Life in the Wilderness City
Or, what can garbage-eating bears teach us about wildfire management?
NFPA Journal®, May/June 2012
I recently attended the annual Rocky Mountain Land Use Institute Conference in Denver, where I participated in a panel discussion of wildfire hazards and the role of regulations. I also did something unusual during the other sessions I attended: I took notes. This year’s theme, “The Wilderness City,” was of immense interest to me, and I wanted to capture details on topics ranging from open space management to the latest updates on climate change. The sessions prompted me to reflect on seemingly unrelated, yet similar, challenges faced by other environmental management professions and on potential lessons that can be applied in our wildfire advocacy work.
Take wildlife, for example. In Colorado, Boulder County receives more than 100 calls per year to respond to potentially troublesome bears and mountain lions. Although wildlife specialists have developed a number of studies and strategies to address the issue, these wildlife–human interactions continue, mainly due to trash that attracts the animals. About one animal per year has to be killed because it has become accustomed to humans and poses a safety threat.
This topic can stir up passionate public debate about our priorities, our preferences, and our neighbors. But what does it have to do with wildfire? First, there is a common theme: Human activities are directly responsible for creating the trash that attracts bears and mountain lions to urban environments. Similarly, statistics from the National Interagency Fire Center show that, in recent years, wildfires due to human activities have outnumbered lightning-caused wildfires by at least six to one. Second, although no one at the conference used the term “wildland/urban interface” (WUI) to describe the location of their wildlife issues, that’s exactly where they take place — a reminder to me that WUI growth not only alters the pattern, intensity, and frequency of wildfire, but disrupts natural habitat areas and ecosystems as well.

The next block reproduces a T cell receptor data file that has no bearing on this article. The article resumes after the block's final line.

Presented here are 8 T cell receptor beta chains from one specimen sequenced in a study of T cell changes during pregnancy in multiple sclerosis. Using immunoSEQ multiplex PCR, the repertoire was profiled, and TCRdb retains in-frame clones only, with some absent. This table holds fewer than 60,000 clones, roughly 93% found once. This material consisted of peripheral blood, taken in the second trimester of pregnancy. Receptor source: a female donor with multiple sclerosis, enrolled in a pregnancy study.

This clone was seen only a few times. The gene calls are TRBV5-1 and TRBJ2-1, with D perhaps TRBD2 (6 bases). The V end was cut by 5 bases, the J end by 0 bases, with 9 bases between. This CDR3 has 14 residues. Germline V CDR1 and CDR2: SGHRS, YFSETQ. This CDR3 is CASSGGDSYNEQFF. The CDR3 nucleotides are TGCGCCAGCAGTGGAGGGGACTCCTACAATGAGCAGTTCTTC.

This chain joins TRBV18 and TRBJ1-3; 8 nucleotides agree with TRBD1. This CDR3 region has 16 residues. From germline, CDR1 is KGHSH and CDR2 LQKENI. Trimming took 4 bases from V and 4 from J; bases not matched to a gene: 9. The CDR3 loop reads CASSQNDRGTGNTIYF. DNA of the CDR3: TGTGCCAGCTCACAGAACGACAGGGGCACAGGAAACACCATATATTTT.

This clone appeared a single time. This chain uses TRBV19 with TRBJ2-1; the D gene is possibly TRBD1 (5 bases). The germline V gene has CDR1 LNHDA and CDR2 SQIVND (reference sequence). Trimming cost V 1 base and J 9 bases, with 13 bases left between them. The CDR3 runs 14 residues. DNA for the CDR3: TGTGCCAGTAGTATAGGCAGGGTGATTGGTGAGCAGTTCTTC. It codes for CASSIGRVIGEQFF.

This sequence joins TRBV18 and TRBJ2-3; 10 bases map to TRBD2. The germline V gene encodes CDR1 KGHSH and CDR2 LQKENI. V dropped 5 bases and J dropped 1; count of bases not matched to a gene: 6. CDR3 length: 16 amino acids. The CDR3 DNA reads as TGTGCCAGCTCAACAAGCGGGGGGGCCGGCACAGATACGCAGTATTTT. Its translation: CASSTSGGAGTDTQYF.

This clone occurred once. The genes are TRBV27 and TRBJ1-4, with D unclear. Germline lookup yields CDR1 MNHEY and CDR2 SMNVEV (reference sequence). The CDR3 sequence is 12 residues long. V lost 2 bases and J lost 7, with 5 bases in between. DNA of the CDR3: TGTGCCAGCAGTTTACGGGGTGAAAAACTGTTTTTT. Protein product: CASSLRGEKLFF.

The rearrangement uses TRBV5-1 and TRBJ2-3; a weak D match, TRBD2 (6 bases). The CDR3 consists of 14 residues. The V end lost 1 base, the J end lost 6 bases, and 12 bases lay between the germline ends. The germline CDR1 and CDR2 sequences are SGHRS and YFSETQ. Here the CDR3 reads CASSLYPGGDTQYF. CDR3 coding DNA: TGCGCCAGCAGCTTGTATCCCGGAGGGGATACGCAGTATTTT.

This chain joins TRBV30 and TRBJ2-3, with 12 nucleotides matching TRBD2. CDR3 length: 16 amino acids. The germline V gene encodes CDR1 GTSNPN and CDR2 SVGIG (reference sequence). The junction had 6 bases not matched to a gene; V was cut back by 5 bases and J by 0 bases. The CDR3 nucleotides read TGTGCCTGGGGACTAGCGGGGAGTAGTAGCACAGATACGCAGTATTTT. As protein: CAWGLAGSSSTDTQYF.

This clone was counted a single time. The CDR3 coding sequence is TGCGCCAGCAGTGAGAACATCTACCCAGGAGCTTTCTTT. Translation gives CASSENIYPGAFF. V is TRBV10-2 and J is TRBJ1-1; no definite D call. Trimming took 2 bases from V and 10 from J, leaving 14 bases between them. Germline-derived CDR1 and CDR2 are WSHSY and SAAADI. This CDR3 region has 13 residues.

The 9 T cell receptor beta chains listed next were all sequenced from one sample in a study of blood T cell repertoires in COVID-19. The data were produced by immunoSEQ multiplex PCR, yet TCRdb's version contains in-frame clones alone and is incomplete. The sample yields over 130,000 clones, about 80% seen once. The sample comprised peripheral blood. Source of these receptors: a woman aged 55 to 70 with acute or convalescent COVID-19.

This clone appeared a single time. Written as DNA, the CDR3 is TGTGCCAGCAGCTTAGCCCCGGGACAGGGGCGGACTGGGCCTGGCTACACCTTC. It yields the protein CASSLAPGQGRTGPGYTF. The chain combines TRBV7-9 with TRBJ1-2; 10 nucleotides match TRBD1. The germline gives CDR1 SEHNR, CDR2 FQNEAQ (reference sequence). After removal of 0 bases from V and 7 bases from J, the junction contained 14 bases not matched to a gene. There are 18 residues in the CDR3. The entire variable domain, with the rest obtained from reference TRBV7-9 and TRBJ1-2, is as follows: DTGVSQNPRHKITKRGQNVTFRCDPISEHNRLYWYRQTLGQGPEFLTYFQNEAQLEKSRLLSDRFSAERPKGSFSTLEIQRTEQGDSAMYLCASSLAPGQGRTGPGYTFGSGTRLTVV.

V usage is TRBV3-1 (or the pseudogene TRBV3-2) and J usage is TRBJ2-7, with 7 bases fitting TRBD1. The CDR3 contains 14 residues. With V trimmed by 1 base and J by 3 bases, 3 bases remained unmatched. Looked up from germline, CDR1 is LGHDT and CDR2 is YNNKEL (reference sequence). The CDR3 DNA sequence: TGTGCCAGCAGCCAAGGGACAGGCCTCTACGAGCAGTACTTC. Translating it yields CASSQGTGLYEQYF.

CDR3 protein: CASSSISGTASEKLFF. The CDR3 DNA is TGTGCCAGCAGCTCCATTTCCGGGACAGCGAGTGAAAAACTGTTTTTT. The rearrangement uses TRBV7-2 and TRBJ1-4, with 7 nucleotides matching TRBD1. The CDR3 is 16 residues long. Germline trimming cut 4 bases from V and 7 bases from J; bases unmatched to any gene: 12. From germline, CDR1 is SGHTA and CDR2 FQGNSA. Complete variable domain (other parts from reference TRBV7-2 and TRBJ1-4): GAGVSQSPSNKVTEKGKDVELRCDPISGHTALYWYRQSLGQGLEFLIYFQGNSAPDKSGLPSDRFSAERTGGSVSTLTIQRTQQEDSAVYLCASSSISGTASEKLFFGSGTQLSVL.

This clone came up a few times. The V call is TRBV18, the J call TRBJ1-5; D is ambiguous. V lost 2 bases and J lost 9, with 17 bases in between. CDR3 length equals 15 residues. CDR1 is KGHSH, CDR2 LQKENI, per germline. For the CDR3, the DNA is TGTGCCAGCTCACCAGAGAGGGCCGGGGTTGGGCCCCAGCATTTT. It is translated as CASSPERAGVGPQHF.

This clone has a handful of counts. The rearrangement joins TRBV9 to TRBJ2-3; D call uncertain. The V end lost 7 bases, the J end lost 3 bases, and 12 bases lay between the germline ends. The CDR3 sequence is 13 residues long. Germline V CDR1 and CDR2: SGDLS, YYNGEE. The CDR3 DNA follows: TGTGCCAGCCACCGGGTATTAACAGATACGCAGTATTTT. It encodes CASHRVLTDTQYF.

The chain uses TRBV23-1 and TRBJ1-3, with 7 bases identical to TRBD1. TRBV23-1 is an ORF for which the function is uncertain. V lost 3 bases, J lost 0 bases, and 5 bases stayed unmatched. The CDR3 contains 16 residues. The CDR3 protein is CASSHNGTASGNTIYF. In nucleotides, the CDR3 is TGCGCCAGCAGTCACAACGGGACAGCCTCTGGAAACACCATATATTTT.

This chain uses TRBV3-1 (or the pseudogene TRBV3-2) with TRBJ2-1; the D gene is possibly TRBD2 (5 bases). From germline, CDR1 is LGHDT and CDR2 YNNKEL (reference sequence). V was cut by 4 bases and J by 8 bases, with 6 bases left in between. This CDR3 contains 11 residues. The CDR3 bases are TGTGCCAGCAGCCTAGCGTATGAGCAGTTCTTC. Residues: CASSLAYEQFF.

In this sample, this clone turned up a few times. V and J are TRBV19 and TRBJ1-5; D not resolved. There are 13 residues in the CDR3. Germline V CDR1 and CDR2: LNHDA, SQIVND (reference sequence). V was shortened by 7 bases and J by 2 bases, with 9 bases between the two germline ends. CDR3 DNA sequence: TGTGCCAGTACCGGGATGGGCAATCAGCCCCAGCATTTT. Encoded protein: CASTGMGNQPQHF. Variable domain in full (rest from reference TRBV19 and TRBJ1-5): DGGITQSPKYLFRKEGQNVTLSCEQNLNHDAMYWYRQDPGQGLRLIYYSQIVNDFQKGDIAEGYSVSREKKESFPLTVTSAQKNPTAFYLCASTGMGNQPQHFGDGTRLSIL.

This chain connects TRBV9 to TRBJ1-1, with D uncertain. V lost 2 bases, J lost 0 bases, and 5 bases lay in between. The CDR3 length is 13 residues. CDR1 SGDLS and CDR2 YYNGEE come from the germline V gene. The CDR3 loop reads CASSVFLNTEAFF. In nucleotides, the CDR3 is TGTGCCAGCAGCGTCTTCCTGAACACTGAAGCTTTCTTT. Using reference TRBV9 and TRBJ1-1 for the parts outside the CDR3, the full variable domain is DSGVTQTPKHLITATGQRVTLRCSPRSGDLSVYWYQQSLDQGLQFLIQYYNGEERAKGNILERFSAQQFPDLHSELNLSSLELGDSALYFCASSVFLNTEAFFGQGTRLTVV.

These connections bring us back to the theme of the conference: How do we create a wilderness city, where humans can compatibly and responsibly coexist with their environment? Many of us have strong preferences to live closer to trees, trails, parks, and even wildlife. But living in these areas alters the ecosystem and poses threats to us, be it increased wildfire risk, wildlife interactions, or other hazards. The Firewise Communities® Program addresses this topic through its recommended Firewise principles and advocacy literature.
I can also offer a lesson from the open-space management world. Panelists from across the Rocky Mountain West agreed that single-species management was the most difficult way to address a wildlife problem with the public — simply communicating about the animal/trash problem, for example, isn’t as effective as tying it to a larger wildlife-ecosystem management approach. The same can be true of wildfire hazards. We often talk only about clearing the brush and leaf litter around our homes to reduce wildfire risk, but sometimes the most effective strategy is to remind the public of the other benefits of responsible landscape management: reducing the unwanted bugs and critters near homes, lessening crime opportunities by increasing visibility near entrances, working with neighbors or the fire services to establish better community relationships, or planting Firewise landscapes for water conservation.
These details can get lost in our quest to get our wildfire messages across. As our profession strives to find the best ways to connect with the public, having one more strategy to choose from can’t hurt.
Molly Mowery is program manager for Fire Adapted Communities and International Outreach.